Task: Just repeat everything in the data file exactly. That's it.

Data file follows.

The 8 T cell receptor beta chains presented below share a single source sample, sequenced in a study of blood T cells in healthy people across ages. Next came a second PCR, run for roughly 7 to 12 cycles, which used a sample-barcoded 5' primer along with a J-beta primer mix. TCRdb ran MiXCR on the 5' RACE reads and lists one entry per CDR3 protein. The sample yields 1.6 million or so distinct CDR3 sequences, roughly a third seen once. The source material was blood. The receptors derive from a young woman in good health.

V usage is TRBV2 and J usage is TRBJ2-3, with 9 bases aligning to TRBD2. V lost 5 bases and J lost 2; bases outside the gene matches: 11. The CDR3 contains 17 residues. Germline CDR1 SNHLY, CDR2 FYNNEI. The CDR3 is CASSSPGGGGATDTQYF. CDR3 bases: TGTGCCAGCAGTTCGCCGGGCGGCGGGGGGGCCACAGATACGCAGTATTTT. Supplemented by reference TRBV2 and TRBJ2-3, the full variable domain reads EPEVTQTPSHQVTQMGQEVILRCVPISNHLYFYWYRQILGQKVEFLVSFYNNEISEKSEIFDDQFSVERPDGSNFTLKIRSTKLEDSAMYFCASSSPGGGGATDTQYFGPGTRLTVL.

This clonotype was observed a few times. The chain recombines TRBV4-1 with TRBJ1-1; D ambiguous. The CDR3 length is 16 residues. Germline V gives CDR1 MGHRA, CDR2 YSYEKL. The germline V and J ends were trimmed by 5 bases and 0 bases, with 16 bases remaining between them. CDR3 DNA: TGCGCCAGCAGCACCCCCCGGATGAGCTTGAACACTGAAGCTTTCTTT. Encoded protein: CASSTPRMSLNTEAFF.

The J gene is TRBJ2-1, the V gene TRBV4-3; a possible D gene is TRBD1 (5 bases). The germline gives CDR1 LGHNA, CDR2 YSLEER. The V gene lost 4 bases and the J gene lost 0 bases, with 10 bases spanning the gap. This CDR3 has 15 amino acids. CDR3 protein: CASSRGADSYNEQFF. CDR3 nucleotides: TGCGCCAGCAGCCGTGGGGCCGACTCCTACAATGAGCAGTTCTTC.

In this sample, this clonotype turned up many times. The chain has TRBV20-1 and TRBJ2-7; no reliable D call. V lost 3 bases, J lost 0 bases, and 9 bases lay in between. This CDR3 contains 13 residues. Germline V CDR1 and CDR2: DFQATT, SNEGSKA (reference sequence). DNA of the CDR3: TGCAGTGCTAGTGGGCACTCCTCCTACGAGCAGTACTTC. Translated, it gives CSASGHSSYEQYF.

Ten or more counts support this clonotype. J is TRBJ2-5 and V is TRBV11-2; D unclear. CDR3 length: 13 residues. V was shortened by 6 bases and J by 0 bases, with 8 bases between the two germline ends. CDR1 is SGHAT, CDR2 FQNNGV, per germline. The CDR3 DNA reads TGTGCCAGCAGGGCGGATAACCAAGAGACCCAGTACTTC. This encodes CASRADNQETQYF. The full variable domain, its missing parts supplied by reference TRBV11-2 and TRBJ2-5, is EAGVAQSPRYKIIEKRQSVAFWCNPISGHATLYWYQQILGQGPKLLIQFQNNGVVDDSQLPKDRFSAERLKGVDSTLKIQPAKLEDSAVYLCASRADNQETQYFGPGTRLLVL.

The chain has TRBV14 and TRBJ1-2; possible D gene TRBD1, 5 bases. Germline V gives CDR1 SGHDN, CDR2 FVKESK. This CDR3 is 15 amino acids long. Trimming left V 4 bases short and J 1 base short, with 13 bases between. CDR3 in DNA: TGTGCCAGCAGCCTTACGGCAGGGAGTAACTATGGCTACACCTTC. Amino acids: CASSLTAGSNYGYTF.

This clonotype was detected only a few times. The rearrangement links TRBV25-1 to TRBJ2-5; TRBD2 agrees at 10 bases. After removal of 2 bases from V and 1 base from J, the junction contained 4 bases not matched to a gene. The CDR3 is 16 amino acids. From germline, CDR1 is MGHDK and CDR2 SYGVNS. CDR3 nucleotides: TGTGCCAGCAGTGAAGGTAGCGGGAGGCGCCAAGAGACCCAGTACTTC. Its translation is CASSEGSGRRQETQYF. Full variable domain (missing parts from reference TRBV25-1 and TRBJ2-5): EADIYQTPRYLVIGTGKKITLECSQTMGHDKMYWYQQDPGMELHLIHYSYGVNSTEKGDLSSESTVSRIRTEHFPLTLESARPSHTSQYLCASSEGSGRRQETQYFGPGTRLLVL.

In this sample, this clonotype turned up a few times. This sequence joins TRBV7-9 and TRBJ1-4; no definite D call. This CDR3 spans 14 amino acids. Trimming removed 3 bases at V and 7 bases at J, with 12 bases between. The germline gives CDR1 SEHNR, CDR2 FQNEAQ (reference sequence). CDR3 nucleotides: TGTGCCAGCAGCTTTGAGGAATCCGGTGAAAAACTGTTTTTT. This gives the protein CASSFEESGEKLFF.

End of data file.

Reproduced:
The 8 T cell receptor beta chains presented below share a single source sample, sequenced in a study of blood T cells in healthy people across ages. Next came a second PCR, run for roughly 7 to 12 cycles, which used a sample-barcoded 5' primer along with a J-beta primer mix. TCRdb ran MiXCR on the 5' RACE reads and lists one entry per CDR3 protein. The sample yields 1.6 million or so distinct CDR3 sequences, roughly a third seen once. The source material was blood. The receptors derive from a young woman in good health.

V usage is TRBV2 and J usage is TRBJ2-3, with 9 bases aligning to TRBD2. V lost 5 bases and J lost 2; bases outside the gene matches: 11. The CDR3 contains 17 residues. Germline CDR1 SNHLY, CDR2 FYNNEI. The CDR3 is CASSSPGGGGATDTQYF. CDR3 bases: TGTGCCAGCAGTTCGCCGGGCGGCGGGGGGGCCACAGATACGCAGTATTTT. Supplemented by reference TRBV2 and TRBJ2-3, the full variable domain reads EPEVTQTPSHQVTQMGQEVILRCVPISNHLYFYWYRQILGQKVEFLVSFYNNEISEKSEIFDDQFSVERPDGSNFTLKIRSTKLEDSAMYFCASSSPGGGGATDTQYFGPGTRLTVL.

This clonotype was observed a few times. The chain recombines TRBV4-1 with TRBJ1-1; D ambiguous. The CDR3 length is 16 residues. Germline V gives CDR1 MGHRA, CDR2 YSYEKL. The germline V and J ends were trimmed by 5 bases and 0 bases, with 16 bases remaining between them. CDR3 DNA: TGCGCCAGCAGCACCCCCCGGATGAGCTTGAACACTGAAGCTTTCTTT. Encoded protein: CASSTPRMSLNTEAFF.

The J gene is TRBJ2-1, the V gene TRBV4-3; a possible D gene is TRBD1 (5 bases). The germline gives CDR1 LGHNA, CDR2 YSLEER. The V gene lost 4 bases and the J gene lost 0 bases, with 10 bases spanning the gap. This CDR3 has 15 amino acids. CDR3 protein: CASSRGADSYNEQFF. CDR3 nucleotides: TGCGCCAGCAGCCGTGGGGCCGACTCCTACAATGAGCAGTTCTTC.

In this sample, this clonotype turned up many times. The chain has TRBV20-1 and TRBJ2-7; no reliable D call. V lost 3 bases, J lost 0 bases, and 9 bases lay in between. This CDR3 contains 13 residues. Germline V CDR1 and CDR2: DFQATT, SNEGSKA (reference sequence). DNA of the CDR3: TGCAGTGCTAGTGGGCACTCCTCCTACGAGCAGTACTTC. Translated, it gives CSASGHSSYEQYF.

Ten or more counts support this clonotype. J is TRBJ2-5 and V is TRBV11-2; D unclear. CDR3 length: 13 residues. V was shortened by 6 bases and J by 0 bases, with 8 bases between the two germline ends. CDR1 is SGHAT, CDR2 FQNNGV, per germline. The CDR3 DNA reads TGTGCCAGCAGGGCGGATAACCAAGAGACCCAGTACTTC. This encodes CASRADNQETQYF. The full variable domain, its missing parts supplied by reference TRBV11-2 and TRBJ2-5, is EAGVAQSPRYKIIEKRQSVAFWCNPISGHATLYWYQQILGQGPKLLIQFQNNGVVDDSQLPKDRFSAERLKGVDSTLKIQPAKLEDSAVYLCASRADNQETQYFGPGTRLLVL.

The chain has TRBV14 and TRBJ1-2; possible D gene TRBD1, 5 bases. Germline V gives CDR1 SGHDN, CDR2 FVKESK. This CDR3 is 15 amino acids long. Trimming left V 4 bases short and J 1 base short, with 13 bases between. CDR3 in DNA: TGTGCCAGCAGCCTTACGGCAGGGAGTAACTATGGCTACACCTTC. Amino acids: CASSLTAGSNYGYTF.

This clonotype was detected only a few times. The rearrangement links TRBV25-1 to TRBJ2-5; TRBD2 agrees at 10 bases. After removal of 2 bases from V and 1 base from J, the junction contained 4 bases not matched to a gene. The CDR3 is 16 amino acids. From germline, CDR1 is MGHDK and CDR2 SYGVNS. CDR3 nucleotides: TGTGCCAGCAGTGAAGGTAGCGGGAGGCGCCAAGAGACCCAGTACTTC. Its translation is CASSEGSGRRQETQYF. Full variable domain (missing parts from reference TRBV25-1 and TRBJ2-5): EADIYQTPRYLVIGTGKKITLECSQTMGHDKMYWYQQDPGMELHLIHYSYGVNSTEKGDLSSESTVSRIRTEHFPLTLESARPSHTSQYLCASSEGSGRRQETQYFGPGTRLLVL.

In this sample, this clonotype turned up a few times. This sequence joins TRBV7-9 and TRBJ1-4; no definite D call. This CDR3 spans 14 amino acids. Trimming removed 3 bases at V and 7 bases at J, with 12 bases between. The germline gives CDR1 SEHNR, CDR2 FQNEAQ (reference sequence). CDR3 nucleotides: TGTGCCAGCAGCTTTGAGGAATCCGGTGAAAAACTGTTTTTT. This gives the protein CASSFEESGEKLFF.